- Go to the FortiGate and check that the logon event was received. List the active FSSO users.
Generate traffic from the user workstation and verify that it is added to the FortiGate user monitor.

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(slide contains animation)


Before starting the troubleshooting, it is recommended to do some changes to the CA logging settings
to ensure that all the required debug information will be captured. First, change the log level to
Information.
(click)
Second, increase the log file size limit. If the log file limit is too low, especially in big FSSO networks,
you might not have time to see the relevant debug information, as it will be overridden quickly by new
log events.
(click)
Third, you can optionally record the logon events on a different file.

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By clicking on show service status in the CA, you can check the connectivity between the FortiGate
and the CA. The window displays the serial numbers of all the active FortiGate units.

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When a FortiGate is successfully connecting to a CA, the CA logs show these messages. Additionally
you can confirm a successful connection while running the FSSO real time debug in the FortiGate.

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While the TCP session between the FortiGate and the CA is up, the CA sends heartbeat messages to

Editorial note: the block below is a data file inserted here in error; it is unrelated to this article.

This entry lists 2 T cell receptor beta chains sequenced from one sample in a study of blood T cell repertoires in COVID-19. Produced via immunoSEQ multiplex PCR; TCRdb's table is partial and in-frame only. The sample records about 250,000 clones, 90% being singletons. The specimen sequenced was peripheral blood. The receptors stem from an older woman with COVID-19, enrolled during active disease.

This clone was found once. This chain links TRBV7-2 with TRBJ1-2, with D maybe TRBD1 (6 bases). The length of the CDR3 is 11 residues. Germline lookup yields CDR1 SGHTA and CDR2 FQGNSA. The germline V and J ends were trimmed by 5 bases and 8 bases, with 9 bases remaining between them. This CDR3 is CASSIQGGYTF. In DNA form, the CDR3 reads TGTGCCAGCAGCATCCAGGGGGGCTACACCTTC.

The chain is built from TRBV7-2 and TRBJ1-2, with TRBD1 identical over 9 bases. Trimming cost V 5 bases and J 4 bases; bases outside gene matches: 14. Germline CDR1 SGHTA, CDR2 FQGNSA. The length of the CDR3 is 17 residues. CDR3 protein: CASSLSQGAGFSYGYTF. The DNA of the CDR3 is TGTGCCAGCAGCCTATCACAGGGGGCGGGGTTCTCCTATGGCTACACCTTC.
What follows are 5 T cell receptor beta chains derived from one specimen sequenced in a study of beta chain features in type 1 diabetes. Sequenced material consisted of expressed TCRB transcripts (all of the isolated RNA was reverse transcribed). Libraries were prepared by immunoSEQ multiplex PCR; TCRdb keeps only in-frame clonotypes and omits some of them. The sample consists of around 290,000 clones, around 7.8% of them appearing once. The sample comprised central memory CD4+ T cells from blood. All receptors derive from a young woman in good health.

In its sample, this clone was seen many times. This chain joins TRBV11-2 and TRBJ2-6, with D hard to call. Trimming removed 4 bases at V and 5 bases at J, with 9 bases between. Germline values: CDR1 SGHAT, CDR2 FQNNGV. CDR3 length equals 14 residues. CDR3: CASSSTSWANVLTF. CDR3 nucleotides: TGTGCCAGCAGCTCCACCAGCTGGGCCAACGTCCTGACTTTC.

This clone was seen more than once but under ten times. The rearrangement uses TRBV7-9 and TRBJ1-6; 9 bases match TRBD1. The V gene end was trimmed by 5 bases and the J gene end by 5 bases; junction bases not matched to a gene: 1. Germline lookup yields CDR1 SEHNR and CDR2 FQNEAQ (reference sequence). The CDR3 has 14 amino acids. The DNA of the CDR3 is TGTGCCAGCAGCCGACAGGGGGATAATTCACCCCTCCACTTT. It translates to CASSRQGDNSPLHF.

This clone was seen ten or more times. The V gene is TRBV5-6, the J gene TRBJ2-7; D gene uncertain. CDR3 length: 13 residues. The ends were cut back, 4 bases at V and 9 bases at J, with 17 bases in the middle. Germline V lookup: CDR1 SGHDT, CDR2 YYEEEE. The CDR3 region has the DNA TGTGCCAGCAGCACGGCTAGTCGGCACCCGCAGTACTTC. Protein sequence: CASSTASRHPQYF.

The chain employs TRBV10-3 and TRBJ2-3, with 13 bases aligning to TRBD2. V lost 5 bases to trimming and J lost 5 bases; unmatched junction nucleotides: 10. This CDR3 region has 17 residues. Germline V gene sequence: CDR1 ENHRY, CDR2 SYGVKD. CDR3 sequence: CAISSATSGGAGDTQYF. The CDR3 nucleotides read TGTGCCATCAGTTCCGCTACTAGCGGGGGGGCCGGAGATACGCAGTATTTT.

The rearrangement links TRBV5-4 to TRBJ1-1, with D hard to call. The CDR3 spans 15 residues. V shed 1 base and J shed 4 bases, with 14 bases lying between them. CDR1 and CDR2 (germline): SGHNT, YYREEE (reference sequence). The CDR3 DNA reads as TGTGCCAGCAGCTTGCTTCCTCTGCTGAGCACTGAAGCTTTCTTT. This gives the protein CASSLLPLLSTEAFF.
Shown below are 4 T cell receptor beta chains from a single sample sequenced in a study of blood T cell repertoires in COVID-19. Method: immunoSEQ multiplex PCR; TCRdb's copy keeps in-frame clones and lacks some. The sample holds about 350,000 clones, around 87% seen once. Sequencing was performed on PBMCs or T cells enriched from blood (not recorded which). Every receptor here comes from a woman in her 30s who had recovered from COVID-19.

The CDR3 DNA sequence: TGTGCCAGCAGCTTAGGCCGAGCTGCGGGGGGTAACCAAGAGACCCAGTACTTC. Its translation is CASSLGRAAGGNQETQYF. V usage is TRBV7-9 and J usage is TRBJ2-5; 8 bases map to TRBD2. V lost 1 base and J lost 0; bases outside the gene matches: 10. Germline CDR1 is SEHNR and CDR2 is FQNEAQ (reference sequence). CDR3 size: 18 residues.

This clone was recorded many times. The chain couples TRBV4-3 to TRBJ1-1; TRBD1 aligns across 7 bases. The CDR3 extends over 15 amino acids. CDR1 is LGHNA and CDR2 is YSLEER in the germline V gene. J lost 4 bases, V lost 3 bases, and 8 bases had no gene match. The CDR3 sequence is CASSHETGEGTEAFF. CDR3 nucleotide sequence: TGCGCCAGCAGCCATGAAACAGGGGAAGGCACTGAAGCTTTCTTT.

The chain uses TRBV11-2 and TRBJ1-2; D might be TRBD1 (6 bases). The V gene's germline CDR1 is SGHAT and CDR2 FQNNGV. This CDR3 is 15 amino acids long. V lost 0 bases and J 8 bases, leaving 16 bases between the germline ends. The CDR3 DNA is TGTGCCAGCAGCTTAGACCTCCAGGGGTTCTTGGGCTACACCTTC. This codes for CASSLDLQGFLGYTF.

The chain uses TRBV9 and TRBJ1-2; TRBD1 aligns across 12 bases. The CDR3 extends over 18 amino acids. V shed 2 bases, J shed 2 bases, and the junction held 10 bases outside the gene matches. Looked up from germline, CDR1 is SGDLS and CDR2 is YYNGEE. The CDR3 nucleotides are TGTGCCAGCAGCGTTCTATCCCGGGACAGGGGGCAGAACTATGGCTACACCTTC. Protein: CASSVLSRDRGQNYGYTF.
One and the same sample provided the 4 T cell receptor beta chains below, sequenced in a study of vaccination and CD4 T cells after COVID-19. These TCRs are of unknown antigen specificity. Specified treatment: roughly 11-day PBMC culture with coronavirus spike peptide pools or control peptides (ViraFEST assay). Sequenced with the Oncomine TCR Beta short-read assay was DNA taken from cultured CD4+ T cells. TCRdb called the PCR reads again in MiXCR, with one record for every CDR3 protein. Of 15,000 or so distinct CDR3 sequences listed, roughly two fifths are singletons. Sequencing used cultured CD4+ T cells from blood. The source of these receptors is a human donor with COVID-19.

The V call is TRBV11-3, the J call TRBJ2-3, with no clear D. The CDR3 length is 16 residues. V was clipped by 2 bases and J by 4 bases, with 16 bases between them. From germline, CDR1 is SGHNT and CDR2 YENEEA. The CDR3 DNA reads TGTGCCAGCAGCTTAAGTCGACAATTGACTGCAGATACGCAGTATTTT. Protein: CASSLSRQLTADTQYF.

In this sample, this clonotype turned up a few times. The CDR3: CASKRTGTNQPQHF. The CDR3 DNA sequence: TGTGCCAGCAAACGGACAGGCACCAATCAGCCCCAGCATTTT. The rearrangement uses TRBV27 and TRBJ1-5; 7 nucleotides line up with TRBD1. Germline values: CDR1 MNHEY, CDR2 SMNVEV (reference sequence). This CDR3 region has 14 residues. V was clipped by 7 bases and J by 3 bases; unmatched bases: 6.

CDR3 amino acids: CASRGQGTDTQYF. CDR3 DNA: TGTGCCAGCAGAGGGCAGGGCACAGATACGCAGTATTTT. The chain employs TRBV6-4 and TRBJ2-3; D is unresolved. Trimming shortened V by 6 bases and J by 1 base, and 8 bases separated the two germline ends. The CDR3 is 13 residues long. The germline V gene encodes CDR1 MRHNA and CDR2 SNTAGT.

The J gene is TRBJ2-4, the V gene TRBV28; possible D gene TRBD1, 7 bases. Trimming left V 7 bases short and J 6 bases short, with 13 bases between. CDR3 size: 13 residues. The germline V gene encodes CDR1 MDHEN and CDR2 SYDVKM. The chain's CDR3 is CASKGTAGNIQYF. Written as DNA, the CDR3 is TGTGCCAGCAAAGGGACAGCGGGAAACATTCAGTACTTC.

the FortiGate unit. Both the CA logs and the FortiGate real time debug show this heartbeat
interchange.

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(slide contains animation)


The error "server authentication failed, aborting" in the FortiGate real time debug might indicate a
mismatch in the password shared between the CA and the FortiGate.
(click)
The error "connection refused" might indicate that the TCP communication between the FortiGate
and the CA is blocked by a firewall or another device.
(click)
The error "no route to host" might indicate that the CA IP address is not routable from the FortiGate.

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FSSO

By clicking on the show monitored DCs button on the CA, you can check the communication between
the CA and each DC. The table includes the time when the last logon event was received from each
DC.

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FSSO

The Event Viewer is a Windows tool that displays all the server logs. You can use it to search for
logon event logs.

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The FortiGate FSSO real time debug generates messages each time a logon event arrives. They
include the name and IP address of the user, together with the workstation name and user's group
information.

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FSSO

You can check the list of logon users by selecting show login users. The status OK indicates that the
user is active. A user goes to not verified status when either she or he has logged out, or when there